One World Symphony News
One World Symphony Conductor wins VH1 "Save the Music" grant for Harlem Children's Zone
One World Symphony's Artistic Director Sung Jin Hong received VH1's Save the Music Foundation Grant for his work in education at Harlem Children Zone's The Promise Academy. Through music, Hong teaches sound life skills and character education to his students by emphasizing teamwork, commitment and consideration for others. Music encourages the most vital element in any relationship, listening. Music can stimulate an individual's capacity to listen, spark one's curiosity, broaden one's imagination, and become its own unique language or way of expression.
Join Maestro Hong's exploration through sound, rhythm, and harmony in future collaborations with One World Symphony and students from Harlem Children's Zone's The Promise Academy.
Another Hit and Another Full House at Halloween Benefit Concert
On October 30, 2009, One World Symphony performed its second annual Halloween concert benefitting St. Ann's Roof Restoration Fund. Similar to last year's Halloween benefit, the event was a full house of horrors. Guest ensembles included AfterShock and Hungry March Band's debut with One World Symphony. Many audience members who also performed in the world premiere of Charley Gerard's The Headless Horseman expressed:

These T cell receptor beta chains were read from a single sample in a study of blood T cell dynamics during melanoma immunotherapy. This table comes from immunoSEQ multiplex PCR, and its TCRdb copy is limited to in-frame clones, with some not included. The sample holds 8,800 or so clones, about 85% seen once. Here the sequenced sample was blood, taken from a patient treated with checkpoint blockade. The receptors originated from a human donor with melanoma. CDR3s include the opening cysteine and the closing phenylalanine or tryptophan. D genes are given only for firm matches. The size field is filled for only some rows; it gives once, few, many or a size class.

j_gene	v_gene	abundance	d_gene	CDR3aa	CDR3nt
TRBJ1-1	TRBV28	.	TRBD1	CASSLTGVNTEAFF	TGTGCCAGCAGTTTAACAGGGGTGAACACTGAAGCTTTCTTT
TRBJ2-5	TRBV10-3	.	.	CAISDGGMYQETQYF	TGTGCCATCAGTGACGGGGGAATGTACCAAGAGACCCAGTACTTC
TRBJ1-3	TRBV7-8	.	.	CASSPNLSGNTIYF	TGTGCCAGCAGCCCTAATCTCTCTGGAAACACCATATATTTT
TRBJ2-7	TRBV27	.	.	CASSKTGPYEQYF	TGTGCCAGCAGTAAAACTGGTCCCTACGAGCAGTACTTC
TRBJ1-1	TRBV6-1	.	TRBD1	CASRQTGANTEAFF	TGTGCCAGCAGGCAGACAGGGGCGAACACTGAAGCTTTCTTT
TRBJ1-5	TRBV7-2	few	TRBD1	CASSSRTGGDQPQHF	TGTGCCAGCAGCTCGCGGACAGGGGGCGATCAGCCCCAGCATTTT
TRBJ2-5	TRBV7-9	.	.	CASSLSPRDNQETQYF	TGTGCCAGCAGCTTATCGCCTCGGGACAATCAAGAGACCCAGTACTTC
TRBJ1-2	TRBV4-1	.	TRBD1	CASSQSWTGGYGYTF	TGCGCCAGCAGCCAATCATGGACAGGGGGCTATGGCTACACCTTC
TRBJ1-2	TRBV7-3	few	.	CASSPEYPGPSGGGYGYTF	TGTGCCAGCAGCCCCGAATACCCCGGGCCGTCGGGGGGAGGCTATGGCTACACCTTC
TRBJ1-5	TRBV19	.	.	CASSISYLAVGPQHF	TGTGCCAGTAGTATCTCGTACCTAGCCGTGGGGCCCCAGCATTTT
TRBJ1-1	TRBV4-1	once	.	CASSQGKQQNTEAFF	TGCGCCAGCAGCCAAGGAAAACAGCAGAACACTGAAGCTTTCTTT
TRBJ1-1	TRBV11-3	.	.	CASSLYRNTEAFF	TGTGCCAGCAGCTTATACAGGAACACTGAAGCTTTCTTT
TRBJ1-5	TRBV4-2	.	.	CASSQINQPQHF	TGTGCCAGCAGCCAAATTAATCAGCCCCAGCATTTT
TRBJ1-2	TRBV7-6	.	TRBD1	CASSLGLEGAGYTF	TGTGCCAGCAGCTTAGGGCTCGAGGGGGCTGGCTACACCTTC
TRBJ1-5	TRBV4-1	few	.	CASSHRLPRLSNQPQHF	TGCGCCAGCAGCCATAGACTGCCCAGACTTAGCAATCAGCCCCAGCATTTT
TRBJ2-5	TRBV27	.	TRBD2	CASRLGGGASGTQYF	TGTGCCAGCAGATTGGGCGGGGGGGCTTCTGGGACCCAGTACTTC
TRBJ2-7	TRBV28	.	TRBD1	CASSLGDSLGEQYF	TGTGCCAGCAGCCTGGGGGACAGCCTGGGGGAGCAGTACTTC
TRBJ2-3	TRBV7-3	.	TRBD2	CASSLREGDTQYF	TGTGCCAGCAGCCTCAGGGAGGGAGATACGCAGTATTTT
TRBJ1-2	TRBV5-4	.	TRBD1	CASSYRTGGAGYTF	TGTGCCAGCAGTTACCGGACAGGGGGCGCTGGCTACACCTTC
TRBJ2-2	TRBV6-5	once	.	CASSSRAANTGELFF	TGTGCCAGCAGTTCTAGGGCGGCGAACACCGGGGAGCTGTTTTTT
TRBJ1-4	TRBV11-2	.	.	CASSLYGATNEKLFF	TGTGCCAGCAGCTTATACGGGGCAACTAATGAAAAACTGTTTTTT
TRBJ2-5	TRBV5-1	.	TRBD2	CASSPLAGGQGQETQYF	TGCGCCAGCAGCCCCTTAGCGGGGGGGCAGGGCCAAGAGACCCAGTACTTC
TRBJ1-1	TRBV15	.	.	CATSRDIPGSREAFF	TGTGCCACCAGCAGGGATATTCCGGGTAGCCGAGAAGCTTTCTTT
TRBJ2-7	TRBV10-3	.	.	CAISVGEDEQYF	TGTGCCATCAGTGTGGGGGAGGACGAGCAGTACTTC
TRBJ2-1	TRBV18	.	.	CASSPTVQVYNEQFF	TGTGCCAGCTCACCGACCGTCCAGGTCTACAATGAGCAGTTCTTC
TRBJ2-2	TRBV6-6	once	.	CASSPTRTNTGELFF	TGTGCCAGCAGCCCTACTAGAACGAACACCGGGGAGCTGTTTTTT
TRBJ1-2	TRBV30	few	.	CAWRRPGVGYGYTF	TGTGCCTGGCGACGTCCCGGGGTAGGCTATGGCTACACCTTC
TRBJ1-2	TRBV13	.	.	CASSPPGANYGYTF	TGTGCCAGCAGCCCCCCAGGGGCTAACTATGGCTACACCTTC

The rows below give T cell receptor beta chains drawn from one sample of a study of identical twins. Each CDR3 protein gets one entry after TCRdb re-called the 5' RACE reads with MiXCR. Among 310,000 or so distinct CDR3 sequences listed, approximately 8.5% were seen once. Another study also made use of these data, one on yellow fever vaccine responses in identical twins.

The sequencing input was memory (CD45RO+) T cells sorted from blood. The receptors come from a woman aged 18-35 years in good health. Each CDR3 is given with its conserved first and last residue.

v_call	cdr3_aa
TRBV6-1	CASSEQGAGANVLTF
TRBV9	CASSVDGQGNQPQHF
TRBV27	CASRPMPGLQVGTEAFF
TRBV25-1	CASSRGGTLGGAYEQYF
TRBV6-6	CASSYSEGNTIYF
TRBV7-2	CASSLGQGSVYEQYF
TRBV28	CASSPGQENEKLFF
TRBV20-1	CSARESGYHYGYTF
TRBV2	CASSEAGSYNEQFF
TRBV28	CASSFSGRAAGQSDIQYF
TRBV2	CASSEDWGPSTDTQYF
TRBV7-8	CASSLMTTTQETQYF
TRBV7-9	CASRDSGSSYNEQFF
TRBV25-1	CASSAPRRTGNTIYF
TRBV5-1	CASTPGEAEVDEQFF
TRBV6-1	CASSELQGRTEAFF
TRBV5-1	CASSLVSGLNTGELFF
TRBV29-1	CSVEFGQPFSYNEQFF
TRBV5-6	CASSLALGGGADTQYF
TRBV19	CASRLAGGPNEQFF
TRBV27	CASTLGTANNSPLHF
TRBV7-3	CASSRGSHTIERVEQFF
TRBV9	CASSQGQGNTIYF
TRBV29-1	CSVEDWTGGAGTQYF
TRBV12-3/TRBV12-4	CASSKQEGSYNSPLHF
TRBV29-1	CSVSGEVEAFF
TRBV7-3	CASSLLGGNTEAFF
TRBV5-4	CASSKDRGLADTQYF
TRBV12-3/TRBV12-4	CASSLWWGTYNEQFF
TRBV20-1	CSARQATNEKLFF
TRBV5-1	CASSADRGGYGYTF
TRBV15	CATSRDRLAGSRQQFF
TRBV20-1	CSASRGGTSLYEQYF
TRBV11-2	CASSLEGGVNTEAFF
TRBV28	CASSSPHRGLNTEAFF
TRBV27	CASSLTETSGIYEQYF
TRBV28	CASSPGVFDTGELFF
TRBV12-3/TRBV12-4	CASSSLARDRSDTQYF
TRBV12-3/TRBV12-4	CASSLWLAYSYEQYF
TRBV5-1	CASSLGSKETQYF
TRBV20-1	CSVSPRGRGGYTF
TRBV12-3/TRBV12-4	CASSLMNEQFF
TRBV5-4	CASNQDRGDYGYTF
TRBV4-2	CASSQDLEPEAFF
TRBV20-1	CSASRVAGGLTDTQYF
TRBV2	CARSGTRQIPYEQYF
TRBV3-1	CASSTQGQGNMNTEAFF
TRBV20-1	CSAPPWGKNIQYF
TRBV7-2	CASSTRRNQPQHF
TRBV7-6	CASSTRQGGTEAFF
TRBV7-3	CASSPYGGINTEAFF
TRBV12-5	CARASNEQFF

My sincere thanks to you and the orchestra for a stunning program tonight. I think that people had a marvelous time. The inclusion of Hungry March Band and Aftershock were perfect. And One World played beautifully. At this rate, we'll have to turn people away next year! I don't know how this will all fall out financially, but the value of the event far outweighs the dollars. I believe it is extremely good for both One World Symphony and St. Ann's.
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I haven't had that much fun on Halloween in years. It was absolutely wonderful! Everyone enjoyed it and they are interested in coming back to more performances. You are creating something very exciting and different here in NYC. Thank you for that! Have a beautiful weekend and Happy Halloween!
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Congratulations on another great concert! I really enjoyed the wonderful performance and especially appreciated the various colors and textures you showed. And thank you for giving me an occasion to have "scary fun." I had such a good time being "scary." Believe it or not, I turned down free tickets last night to the New York Philharmonic (Emanuel Ax, pianist w/Beethoven 3rd) to come to YOUR concert. Thank you again for another great concert and "scary" occasion!